It’s encouraging that both Fisher and McIlroy have taken a break since Bethpage, in order to recharge their batteries for this important fortnight. I don’t know which was the better effort; McIlroy’s 10th on his US Open debut, or Fisher’s always in contention 5th. Both were brilliant, as they were in making the frame in the last prestigious European event at Wentworth. I won’t waste a long paragraph reiterating the high regard in which I hold McIlroy. We’re already on for next week, and in truth besides the fact Tiger is in the Open field, that links test is more suitable. But he is also perfectly capable of landing the warm-up, and decent value at 18/1 to do so. Equally, the sky’s the limit for Fisher who, in my view, was the year’s unluckiest loser at Wentworth. In his case, Loch Lomond is probably a more likely target than the Open.
A case could be made for at least a dozen others. Ogilvy is obviously classy enough, and it bodes very well that he finished 14th on his last visit to Loch Lomond in 2001. Back then, Ogilvy was an outsider even on the low-grade Australasian Tour. Alternatively, there’s 2005 champion and course specialist Tim Clark. The diminutive South African has an outstanding course record, making the top-5 four times from five visits, but as regular readers will know, is a terrible finisher who has been relegated to my ‘avoid at all cost’ list for now at least.
The only player with a better course record than Clark is dual former champion Ernie Els. In nine visits, he’s made the top-3 five times and only once finished worse than 11th. It’s impossible to justify a bet on Els given his current struggles, but he remains worth keeping an eye on. Any hint of a return to form would probably be enough for me to take what are by far Ernie’s biggest Open odds since his 1992 debut. Similarly, his compatriot Retief Goosen remains on my Open shortlist, and having won this title before and registered five top-15s at Loch Lomond, cannot be discounted.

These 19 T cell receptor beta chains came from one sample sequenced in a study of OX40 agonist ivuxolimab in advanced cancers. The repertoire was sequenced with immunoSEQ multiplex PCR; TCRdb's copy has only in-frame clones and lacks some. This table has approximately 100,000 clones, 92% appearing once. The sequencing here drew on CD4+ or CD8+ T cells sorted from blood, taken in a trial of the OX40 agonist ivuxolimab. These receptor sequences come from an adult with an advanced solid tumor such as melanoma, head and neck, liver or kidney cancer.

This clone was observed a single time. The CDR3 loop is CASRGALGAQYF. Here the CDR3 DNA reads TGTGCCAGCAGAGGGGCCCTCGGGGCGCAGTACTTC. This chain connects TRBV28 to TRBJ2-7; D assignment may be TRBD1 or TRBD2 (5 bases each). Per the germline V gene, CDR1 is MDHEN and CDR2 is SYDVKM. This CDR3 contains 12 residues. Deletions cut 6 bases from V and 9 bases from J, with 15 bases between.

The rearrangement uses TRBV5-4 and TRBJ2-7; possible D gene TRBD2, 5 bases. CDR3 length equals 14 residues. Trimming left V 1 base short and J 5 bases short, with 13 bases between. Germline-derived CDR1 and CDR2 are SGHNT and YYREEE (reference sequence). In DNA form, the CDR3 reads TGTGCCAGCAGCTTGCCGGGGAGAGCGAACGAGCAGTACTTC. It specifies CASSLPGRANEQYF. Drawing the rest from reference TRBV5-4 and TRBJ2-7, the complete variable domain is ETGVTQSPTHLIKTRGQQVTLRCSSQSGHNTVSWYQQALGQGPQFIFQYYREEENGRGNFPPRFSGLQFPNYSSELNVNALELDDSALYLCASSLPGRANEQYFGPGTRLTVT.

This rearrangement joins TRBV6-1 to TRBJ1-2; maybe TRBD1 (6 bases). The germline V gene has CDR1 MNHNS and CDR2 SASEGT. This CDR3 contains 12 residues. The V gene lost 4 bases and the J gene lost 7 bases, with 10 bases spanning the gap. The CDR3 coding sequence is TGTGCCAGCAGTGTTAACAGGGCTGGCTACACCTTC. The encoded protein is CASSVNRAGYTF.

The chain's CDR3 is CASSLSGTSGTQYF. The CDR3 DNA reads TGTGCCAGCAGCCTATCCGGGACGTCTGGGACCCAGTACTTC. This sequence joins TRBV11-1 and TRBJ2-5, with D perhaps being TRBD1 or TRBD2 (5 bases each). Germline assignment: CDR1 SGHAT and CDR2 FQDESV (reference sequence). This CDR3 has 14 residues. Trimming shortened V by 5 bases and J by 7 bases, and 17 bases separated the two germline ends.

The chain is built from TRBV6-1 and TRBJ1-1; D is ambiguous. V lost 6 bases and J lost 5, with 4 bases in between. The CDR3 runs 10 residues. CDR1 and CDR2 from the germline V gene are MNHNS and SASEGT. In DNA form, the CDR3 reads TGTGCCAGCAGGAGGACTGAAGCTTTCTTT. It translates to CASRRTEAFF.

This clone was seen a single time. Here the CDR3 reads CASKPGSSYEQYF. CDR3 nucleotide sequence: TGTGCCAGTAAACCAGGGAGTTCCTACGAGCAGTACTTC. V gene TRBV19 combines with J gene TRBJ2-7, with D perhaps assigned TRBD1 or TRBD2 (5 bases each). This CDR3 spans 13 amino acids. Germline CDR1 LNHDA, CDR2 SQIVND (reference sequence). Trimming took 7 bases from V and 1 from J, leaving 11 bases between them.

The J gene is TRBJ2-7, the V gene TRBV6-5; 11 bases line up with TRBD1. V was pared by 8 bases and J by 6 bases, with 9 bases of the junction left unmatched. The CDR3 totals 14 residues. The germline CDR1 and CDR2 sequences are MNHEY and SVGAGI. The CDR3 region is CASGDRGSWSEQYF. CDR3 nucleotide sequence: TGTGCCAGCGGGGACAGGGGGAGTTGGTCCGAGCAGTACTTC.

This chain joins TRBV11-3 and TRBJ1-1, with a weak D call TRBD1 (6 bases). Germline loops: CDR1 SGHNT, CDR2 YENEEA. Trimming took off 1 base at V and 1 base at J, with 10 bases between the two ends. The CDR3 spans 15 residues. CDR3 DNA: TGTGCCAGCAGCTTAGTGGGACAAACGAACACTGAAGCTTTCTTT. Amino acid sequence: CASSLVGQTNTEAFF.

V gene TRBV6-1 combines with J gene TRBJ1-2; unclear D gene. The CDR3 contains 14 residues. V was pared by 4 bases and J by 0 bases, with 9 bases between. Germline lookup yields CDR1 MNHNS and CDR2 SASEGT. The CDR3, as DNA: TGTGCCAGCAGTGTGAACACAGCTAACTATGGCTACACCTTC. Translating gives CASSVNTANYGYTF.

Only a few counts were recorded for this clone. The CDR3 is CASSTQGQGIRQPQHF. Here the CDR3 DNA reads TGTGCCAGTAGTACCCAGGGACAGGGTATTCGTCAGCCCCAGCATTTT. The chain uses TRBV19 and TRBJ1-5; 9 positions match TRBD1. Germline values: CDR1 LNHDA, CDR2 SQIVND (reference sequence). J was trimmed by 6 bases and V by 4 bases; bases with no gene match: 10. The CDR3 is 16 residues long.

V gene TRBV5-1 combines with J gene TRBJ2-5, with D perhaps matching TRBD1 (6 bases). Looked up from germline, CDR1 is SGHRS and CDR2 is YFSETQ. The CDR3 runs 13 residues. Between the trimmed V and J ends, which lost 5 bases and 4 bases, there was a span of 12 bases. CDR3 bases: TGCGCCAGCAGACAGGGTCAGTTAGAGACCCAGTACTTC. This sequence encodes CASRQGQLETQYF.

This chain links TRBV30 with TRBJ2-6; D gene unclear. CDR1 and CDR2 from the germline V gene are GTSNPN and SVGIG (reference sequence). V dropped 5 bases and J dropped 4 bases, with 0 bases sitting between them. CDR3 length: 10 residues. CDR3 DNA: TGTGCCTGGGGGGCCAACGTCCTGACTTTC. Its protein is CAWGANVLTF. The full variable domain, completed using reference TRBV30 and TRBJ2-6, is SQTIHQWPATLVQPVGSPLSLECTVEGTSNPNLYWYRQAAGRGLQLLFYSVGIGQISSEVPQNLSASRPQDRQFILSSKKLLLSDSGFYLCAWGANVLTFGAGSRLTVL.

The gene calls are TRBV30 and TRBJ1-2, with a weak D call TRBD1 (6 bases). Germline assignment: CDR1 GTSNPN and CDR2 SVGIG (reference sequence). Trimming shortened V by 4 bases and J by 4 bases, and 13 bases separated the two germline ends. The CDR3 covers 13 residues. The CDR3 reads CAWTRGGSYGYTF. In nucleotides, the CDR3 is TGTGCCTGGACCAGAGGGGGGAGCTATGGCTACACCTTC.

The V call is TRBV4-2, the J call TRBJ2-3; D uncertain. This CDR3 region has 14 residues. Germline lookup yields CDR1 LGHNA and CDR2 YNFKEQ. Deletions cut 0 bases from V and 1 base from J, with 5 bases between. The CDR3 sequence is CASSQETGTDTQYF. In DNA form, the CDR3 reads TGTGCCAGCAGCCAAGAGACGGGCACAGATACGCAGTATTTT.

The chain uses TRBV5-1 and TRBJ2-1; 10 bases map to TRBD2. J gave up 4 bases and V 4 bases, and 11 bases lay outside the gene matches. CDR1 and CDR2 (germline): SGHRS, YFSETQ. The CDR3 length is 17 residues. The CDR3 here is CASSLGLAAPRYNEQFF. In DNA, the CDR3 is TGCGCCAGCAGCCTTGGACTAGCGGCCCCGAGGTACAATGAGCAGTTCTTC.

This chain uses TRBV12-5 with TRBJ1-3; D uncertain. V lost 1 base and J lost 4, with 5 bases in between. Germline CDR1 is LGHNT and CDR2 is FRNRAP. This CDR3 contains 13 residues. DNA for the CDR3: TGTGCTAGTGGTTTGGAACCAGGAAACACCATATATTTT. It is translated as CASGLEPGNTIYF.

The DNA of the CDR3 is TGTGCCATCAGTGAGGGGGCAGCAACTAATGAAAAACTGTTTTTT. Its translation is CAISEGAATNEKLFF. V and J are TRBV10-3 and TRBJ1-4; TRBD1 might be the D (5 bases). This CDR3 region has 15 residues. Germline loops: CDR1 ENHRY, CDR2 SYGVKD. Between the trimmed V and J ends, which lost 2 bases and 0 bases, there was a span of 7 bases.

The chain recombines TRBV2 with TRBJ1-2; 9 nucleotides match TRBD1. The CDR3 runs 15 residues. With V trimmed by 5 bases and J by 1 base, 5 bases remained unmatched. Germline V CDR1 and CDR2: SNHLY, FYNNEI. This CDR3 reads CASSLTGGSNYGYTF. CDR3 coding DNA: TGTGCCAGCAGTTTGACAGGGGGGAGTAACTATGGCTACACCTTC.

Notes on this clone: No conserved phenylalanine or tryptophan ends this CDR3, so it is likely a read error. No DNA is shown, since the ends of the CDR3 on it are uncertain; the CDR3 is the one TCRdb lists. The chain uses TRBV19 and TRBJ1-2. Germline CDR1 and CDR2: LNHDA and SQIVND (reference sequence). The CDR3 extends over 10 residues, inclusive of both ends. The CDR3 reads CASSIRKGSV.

Lee Westwood has won here before, and returned to top form over the weekend, even if once again looking a pale shadow of the fearsome final day competitor that won 29 titles earlier in his career. His Paris conquerer, Martin Kaymer, may struggle to maintain the same high level of form for a second consecutive week. Richard Green, bang in form and once again on the premises in France, finished 3rd last year and should go well. He really is a rare winner though. A case could also be made for defending champ Graeme McDowell, or Miguel-Angel Jimenez, who has made the top-10 at Loch Lomond in three of the last four years.